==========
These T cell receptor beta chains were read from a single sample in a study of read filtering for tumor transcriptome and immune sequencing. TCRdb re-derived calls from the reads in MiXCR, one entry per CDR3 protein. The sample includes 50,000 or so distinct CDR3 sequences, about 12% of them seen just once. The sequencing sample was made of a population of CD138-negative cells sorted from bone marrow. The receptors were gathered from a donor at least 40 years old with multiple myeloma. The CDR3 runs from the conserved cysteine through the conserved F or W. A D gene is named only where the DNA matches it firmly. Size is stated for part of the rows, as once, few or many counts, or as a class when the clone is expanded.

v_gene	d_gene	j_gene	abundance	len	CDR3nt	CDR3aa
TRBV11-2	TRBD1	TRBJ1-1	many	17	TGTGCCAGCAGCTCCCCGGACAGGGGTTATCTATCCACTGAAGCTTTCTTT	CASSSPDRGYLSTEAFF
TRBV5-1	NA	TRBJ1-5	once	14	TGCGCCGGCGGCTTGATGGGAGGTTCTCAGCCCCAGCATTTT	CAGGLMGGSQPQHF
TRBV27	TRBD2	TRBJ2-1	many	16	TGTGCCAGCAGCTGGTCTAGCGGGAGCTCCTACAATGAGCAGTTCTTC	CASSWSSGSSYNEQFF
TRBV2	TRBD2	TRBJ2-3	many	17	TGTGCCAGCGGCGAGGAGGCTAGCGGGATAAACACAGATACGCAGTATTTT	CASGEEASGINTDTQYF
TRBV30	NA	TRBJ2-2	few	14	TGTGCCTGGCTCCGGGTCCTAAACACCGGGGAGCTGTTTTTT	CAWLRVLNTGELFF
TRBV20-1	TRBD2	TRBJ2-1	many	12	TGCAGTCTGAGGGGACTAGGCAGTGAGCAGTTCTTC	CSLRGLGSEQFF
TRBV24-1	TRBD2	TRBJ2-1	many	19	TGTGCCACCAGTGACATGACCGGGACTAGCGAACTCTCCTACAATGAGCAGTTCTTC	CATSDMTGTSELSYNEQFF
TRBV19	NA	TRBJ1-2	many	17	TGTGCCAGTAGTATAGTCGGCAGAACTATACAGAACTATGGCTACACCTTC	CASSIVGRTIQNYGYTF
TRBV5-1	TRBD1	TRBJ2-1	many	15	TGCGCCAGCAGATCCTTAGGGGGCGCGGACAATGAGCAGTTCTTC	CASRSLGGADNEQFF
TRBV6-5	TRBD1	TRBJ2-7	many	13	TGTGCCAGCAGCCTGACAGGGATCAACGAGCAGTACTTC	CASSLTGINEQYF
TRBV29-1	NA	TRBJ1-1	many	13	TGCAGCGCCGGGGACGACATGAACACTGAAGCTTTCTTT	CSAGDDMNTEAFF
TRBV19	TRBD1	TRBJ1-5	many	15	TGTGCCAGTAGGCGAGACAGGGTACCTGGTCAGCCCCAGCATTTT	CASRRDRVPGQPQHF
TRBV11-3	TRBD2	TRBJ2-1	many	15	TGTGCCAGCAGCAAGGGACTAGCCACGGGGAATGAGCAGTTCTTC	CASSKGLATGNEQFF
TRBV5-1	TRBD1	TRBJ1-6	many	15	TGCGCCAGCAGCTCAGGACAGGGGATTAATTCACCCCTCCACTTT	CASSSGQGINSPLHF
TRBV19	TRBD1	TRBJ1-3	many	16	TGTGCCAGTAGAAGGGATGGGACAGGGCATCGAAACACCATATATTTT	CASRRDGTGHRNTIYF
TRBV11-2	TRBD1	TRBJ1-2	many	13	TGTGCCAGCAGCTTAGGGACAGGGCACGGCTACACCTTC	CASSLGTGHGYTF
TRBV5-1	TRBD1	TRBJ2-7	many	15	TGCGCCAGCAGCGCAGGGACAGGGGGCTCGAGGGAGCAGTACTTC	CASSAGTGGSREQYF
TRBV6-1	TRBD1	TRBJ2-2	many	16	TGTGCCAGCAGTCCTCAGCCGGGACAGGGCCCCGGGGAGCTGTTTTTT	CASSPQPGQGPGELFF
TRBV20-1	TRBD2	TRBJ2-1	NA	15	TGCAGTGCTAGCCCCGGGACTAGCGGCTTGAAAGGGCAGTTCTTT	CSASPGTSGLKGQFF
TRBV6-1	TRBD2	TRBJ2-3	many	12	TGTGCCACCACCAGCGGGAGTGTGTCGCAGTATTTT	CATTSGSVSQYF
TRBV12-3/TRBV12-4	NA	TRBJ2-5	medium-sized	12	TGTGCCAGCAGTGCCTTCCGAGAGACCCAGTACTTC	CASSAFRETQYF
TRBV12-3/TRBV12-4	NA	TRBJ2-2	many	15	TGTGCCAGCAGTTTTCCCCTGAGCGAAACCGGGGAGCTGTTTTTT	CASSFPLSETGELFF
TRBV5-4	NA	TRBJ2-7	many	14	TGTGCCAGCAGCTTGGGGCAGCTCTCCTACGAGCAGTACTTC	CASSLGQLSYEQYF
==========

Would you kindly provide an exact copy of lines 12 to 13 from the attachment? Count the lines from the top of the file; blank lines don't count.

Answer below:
TRBV6-5	TRBD1	TRBJ2-7	many	13	TGTGCCAGCAGCCTGACAGGGATCAACGAGCAGTACTTC	CASSLTGINEQYF
TRBV29-1	NA	TRBJ1-1	many	13	TGCAGCGCCGGGGACGACATGAACACTGAAGCTTTCTTT	CSAGDDMNTEAFF